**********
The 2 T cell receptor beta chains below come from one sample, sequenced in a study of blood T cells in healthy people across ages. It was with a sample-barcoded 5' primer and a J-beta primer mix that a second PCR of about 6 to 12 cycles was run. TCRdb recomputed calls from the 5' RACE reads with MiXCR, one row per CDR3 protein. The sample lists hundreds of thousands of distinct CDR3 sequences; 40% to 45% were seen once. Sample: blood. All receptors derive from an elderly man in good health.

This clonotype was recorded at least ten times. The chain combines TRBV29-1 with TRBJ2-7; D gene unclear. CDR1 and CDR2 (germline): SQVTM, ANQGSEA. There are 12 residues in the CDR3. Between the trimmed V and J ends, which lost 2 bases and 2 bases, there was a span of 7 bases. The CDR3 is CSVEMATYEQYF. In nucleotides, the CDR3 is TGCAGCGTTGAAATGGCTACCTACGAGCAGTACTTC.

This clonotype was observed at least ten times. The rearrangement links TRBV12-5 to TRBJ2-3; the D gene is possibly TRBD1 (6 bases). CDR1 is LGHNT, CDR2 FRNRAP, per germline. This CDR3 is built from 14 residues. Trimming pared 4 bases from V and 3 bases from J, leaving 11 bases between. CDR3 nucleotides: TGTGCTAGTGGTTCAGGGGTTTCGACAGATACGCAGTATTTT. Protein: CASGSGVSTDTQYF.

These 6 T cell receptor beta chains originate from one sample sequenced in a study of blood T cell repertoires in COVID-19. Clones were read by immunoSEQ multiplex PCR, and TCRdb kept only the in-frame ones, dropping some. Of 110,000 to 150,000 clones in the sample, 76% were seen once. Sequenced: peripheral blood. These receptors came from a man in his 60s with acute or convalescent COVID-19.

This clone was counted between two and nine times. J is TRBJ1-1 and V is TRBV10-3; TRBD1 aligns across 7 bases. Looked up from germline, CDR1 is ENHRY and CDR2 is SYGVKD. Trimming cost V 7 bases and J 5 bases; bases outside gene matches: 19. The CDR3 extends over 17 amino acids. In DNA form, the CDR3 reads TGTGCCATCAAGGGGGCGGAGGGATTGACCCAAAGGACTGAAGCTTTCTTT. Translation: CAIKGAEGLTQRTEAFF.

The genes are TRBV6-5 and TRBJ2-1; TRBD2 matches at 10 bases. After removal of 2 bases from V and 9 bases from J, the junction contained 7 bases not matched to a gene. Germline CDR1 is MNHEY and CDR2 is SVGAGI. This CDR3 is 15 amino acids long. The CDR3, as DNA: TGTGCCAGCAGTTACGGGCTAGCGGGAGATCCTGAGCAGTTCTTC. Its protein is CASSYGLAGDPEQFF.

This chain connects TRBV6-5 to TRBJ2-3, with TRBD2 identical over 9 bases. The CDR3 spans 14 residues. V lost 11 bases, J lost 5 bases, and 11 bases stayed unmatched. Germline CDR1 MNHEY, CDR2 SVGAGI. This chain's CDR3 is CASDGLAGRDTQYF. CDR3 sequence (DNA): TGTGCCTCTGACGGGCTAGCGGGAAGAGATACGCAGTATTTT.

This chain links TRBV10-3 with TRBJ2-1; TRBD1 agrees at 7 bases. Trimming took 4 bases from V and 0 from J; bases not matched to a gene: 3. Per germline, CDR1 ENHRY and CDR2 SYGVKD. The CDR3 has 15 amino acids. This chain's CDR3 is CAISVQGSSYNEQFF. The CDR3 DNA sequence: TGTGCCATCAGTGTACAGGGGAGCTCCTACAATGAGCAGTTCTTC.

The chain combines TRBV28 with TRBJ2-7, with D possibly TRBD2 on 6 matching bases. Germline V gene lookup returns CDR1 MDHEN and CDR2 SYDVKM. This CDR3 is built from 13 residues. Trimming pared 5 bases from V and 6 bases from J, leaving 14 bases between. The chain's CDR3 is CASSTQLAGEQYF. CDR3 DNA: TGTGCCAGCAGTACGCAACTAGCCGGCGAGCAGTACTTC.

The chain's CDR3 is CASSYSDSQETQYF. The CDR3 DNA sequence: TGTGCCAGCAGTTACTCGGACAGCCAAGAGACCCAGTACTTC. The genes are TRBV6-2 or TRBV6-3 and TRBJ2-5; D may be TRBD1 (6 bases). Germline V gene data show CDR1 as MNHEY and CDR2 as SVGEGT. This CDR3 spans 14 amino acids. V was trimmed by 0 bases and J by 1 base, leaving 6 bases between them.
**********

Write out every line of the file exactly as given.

The 2 T cell receptor beta chains below come from one sample, sequenced in a study of blood T cells in healthy people across ages. It was with a sample-barcoded 5' primer and a J-beta primer mix that a second PCR of about 6 to 12 cycles was run. TCRdb recomputed calls from the 5' RACE reads with MiXCR, one row per CDR3 protein. The sample lists hundreds of thousands of distinct CDR3 sequences; 40% to 45% were seen once. Sample: blood. All receptors derive from an elderly man in good health.

This clonotype was recorded at least ten times. The chain combines TRBV29-1 with TRBJ2-7; D gene unclear. CDR1 and CDR2 (germline): SQVTM, ANQGSEA. There are 12 residues in the CDR3. Between the trimmed V and J ends, which lost 2 bases and 2 bases, there was a span of 7 bases. The CDR3 is CSVEMATYEQYF. In nucleotides, the CDR3 is TGCAGCGTTGAAATGGCTACCTACGAGCAGTACTTC.

This clonotype was observed at least ten times. The rearrangement links TRBV12-5 to TRBJ2-3; the D gene is possibly TRBD1 (6 bases). CDR1 is LGHNT, CDR2 FRNRAP, per germline. This CDR3 is built from 14 residues. Trimming pared 4 bases from V and 3 bases from J, leaving 11 bases between. CDR3 nucleotides: TGTGCTAGTGGTTCAGGGGTTTCGACAGATACGCAGTATTTT. Protein: CASGSGVSTDTQYF.

These 6 T cell receptor beta chains originate from one sample sequenced in a study of blood T cell repertoires in COVID-19. Clones were read by immunoSEQ multiplex PCR, and TCRdb kept only the in-frame ones, dropping some. Of 110,000 to 150,000 clones in the sample, 76% were seen once. Sequenced: peripheral blood. These receptors came from a man in his 60s with acute or convalescent COVID-19.

This clone was counted between two and nine times. J is TRBJ1-1 and V is TRBV10-3; TRBD1 aligns across 7 bases. Looked up from germline, CDR1 is ENHRY and CDR2 is SYGVKD. Trimming cost V 7 bases and J 5 bases; bases outside gene matches: 19. The CDR3 extends over 17 amino acids. In DNA form, the CDR3 reads TGTGCCATCAAGGGGGCGGAGGGATTGACCCAAAGGACTGAAGCTTTCTTT. Translation: CAIKGAEGLTQRTEAFF.

The genes are TRBV6-5 and TRBJ2-1; TRBD2 matches at 10 bases. After removal of 2 bases from V and 9 bases from J, the junction contained 7 bases not matched to a gene. Germline CDR1 is MNHEY and CDR2 is SVGAGI. This CDR3 is 15 amino acids long. The CDR3, as DNA: TGTGCCAGCAGTTACGGGCTAGCGGGAGATCCTGAGCAGTTCTTC. Its protein is CASSYGLAGDPEQFF.

This chain connects TRBV6-5 to TRBJ2-3, with TRBD2 identical over 9 bases. The CDR3 spans 14 residues. V lost 11 bases, J lost 5 bases, and 11 bases stayed unmatched. Germline CDR1 MNHEY, CDR2 SVGAGI. This chain's CDR3 is CASDGLAGRDTQYF. CDR3 sequence (DNA): TGTGCCTCTGACGGGCTAGCGGGAAGAGATACGCAGTATTTT.

This chain links TRBV10-3 with TRBJ2-1; TRBD1 agrees at 7 bases. Trimming took 4 bases from V and 0 from J; bases not matched to a gene: 3. Per germline, CDR1 ENHRY and CDR2 SYGVKD. The CDR3 has 15 amino acids. This chain's CDR3 is CAISVQGSSYNEQFF. The CDR3 DNA sequence: TGTGCCATCAGTGTACAGGGGAGCTCCTACAATGAGCAGTTCTTC.

The chain combines TRBV28 with TRBJ2-7, with D possibly TRBD2 on 6 matching bases. Germline V gene lookup returns CDR1 MDHEN and CDR2 SYDVKM. This CDR3 is built from 13 residues. Trimming pared 5 bases from V and 6 bases from J, leaving 14 bases between. The chain's CDR3 is CASSTQLAGEQYF. CDR3 DNA: TGTGCCAGCAGTACGCAACTAGCCGGCGAGCAGTACTTC.

The chain's CDR3 is CASSYSDSQETQYF. The CDR3 DNA sequence: TGTGCCAGCAGTTACTCGGACAGCCAAGAGACCCAGTACTTC. The genes are TRBV6-2 or TRBV6-3 and TRBJ2-5; D may be TRBD1 (6 bases). Germline V gene data show CDR1 as MNHEY and CDR2 as SVGEGT. This CDR3 spans 14 amino acids. V was trimmed by 0 bases and J by 1 base, leaving 6 bases between them.